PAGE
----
For the more general problem
±
 ‚u + a ‚u + a u = f x ∈ R, t > 0,
0
‚t ‚x (13.28)

x ∈ R,
u(x, 0) = u0 (x)

where a, a0 and f are given functions of the variables (x, t), the charac-
teristic curves are still de¬ned as in (13.27). In this case, the solutions of
(13.28) satisfy along the characteristics the following di¬erential equation
du
= f ’ a0 u on (x(t), t).
dt


t
Q
t
t=1

¯
t P

P0 x x
0 1
± β

FIGURE 13.4. Left: examples of characteristics which are straight lines issuing
from the points P and Q. Right: characteristic straight lines for the Burgers
equation

Let us now consider problem (13.26) on a bounded interval. For example,
assume that x ∈ [±, β] and a > 0. Since u is constant along the character-
istics, from Figure 13.4 (left) we deduce that the value of the solution at P
13.6 Systems of Linear Hyperbolic Equations 599

attains the value of u0 at P0 , the foot of the characteristic issuing from P .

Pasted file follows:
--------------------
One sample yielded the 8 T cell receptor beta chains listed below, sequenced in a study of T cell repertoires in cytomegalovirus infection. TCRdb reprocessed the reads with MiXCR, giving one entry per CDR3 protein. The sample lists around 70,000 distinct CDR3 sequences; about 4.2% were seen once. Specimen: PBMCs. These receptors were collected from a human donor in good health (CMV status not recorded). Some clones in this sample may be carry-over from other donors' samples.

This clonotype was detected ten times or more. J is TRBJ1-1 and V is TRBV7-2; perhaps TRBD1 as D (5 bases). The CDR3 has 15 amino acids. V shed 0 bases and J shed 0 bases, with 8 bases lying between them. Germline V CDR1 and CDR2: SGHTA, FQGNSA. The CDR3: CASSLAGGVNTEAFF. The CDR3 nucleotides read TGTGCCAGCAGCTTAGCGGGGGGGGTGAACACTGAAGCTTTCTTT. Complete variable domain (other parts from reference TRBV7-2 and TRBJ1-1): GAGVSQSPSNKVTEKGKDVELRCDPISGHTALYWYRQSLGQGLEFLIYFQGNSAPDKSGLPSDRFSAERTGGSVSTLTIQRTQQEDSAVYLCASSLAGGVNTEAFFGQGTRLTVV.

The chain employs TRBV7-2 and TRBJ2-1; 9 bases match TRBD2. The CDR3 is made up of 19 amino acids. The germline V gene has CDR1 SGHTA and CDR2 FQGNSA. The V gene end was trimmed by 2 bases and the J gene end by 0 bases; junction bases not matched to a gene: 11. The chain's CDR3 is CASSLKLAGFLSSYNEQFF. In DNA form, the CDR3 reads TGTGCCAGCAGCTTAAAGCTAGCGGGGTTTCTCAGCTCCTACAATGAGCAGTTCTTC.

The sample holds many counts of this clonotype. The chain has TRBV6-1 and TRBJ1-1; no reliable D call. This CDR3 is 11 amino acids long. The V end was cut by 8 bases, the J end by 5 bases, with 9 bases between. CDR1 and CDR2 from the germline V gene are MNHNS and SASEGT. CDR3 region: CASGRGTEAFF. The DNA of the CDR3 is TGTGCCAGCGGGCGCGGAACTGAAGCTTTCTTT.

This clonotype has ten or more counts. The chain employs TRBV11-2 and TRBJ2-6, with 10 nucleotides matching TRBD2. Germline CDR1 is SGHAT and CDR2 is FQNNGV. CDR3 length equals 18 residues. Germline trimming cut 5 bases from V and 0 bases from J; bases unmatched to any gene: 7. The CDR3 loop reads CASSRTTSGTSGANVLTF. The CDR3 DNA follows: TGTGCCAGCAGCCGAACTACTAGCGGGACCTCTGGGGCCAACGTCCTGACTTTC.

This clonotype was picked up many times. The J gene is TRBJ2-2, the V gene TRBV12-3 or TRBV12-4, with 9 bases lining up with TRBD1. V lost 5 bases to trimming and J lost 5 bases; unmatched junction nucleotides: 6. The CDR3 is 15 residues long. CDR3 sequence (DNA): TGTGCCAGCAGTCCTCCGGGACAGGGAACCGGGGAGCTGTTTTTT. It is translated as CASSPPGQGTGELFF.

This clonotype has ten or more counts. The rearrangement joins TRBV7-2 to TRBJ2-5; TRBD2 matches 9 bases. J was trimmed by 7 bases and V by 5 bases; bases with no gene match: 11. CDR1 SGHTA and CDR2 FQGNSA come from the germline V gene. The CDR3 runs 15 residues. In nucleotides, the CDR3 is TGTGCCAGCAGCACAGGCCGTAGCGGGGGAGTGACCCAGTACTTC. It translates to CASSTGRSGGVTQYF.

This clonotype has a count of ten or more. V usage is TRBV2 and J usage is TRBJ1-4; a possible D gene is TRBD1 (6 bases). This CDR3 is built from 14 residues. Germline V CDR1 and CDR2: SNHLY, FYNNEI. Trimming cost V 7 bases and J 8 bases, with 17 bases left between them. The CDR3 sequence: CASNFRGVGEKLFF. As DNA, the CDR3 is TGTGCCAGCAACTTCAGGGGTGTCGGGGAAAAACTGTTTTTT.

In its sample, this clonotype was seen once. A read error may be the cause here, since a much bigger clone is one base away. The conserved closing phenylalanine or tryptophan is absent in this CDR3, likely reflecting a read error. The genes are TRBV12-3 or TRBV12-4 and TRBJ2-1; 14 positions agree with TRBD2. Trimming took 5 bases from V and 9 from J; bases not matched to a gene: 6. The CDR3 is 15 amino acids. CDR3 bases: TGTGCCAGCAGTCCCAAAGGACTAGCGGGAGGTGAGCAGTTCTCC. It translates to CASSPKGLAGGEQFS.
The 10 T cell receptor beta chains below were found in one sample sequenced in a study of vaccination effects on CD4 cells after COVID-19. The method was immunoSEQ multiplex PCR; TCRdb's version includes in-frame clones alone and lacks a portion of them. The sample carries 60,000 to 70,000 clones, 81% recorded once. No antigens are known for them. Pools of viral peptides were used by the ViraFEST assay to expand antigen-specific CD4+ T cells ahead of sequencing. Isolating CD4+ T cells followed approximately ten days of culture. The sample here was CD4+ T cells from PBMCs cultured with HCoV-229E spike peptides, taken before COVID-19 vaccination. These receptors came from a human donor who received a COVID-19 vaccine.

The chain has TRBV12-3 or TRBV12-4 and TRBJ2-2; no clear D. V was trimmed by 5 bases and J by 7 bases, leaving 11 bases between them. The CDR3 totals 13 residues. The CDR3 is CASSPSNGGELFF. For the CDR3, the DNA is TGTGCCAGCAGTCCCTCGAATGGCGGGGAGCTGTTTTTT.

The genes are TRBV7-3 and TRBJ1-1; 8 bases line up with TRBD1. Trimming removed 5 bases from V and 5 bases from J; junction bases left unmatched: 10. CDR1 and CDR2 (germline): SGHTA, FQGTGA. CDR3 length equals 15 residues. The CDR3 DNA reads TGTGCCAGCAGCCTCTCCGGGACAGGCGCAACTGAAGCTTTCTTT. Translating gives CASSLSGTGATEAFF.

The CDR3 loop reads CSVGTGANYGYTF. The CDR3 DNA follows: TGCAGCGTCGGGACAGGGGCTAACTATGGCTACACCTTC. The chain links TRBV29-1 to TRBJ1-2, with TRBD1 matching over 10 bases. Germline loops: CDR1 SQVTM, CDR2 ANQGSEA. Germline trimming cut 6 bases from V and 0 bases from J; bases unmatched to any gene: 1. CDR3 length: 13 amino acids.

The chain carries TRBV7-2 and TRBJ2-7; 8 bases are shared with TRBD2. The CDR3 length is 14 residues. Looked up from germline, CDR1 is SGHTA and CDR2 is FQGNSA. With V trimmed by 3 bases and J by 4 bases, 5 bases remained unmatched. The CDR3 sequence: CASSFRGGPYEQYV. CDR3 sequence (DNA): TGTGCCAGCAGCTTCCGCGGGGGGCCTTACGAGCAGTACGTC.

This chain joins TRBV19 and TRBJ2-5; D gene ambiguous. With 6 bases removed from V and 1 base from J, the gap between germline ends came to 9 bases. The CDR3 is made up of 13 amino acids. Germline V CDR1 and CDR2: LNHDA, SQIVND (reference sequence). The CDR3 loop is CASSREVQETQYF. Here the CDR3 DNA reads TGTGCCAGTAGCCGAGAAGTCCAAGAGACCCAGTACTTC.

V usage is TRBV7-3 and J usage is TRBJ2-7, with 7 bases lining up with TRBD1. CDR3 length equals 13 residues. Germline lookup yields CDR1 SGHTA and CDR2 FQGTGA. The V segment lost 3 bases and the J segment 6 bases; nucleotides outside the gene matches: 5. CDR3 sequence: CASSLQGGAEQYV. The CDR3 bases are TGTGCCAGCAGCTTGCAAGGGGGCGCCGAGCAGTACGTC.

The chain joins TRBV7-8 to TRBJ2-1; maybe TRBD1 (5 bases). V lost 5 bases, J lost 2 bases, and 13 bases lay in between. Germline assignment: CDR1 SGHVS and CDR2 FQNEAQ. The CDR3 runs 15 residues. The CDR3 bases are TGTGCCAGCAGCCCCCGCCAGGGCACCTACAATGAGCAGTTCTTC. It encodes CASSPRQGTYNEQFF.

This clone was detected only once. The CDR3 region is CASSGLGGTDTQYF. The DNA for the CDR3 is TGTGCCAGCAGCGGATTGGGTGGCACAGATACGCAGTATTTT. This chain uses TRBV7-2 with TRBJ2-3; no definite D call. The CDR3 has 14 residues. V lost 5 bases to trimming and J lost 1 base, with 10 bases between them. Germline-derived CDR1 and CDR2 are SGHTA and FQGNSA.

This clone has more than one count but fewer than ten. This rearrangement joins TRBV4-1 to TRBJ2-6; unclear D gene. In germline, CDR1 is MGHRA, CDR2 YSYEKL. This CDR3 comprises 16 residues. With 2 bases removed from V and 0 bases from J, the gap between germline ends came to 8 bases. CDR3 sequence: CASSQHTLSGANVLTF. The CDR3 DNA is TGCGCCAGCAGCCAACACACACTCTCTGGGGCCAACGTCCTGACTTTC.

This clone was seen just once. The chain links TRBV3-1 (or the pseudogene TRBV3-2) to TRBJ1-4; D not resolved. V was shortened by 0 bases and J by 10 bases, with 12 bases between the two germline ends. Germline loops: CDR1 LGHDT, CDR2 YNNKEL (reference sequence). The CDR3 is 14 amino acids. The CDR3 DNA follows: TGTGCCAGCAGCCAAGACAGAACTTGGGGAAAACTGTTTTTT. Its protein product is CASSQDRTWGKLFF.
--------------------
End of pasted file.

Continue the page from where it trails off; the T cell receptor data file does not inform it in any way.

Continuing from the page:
On the other hand, the characteristic issuing from Q intersects the straight
¯
line x(t) = ± at a certain time t = t > 0. Thus, the point x = ± is an
in¬‚ow point and it is necessary to assign a boundary value for u at x = ±
for every t > 0. Notice that if a < 0 then the in¬‚ow point is x = β.
Referring to problem (13.26) it is worth noting that if u0 is discontinuous
at a point x0 , then such a discontinuity propagates along the characteristics
issuing from x0 . This process can be rigorously formalized by introducing
the concept of weak solutions of hyperbolic problems, see e.g. [GR96]. An-
other reason for introducing weak solutions is that in the case of nonlinear
hyperbolic problems the characteristic lines can intersect: in this case the
solution cannot be continuous and no classical solution does exist.

Example 13.3 (Burgers equation) Let us consider the Burgers equation

‚u ‚u
x∈R
+u =0 (13.29)
‚t ‚x
which is perhaps the simplest nontrivial example of a nonlinear hyperbolic equa-
tion. Taking as initial condition
±
x ¤ 0,
1
1 ’ x 0 ¤ x ¤ 1,
u(x, 0) = u0 (x) =

x ≥ 1,
0

the characteristic line issuing from the point (x0 , 0) is given by
±
x0 ¤ 0,
 x0 + t
x0 + t(1 ’ x0 ) 0 ¤ x0 ¤ 1,
x(t) = x0 + tu0 (x0 ) =

x0 ≥ 1.
x0

Notice that the characteristic lines do not intersect only if t < 1 (see Figure 13.4,

right).



13.6 Systems of Linear Hyperbolic Equations
Consider the linear hyperbolic systems of the form

‚u ‚u
= 0 x ∈ R, t > 0, (13.30)
+A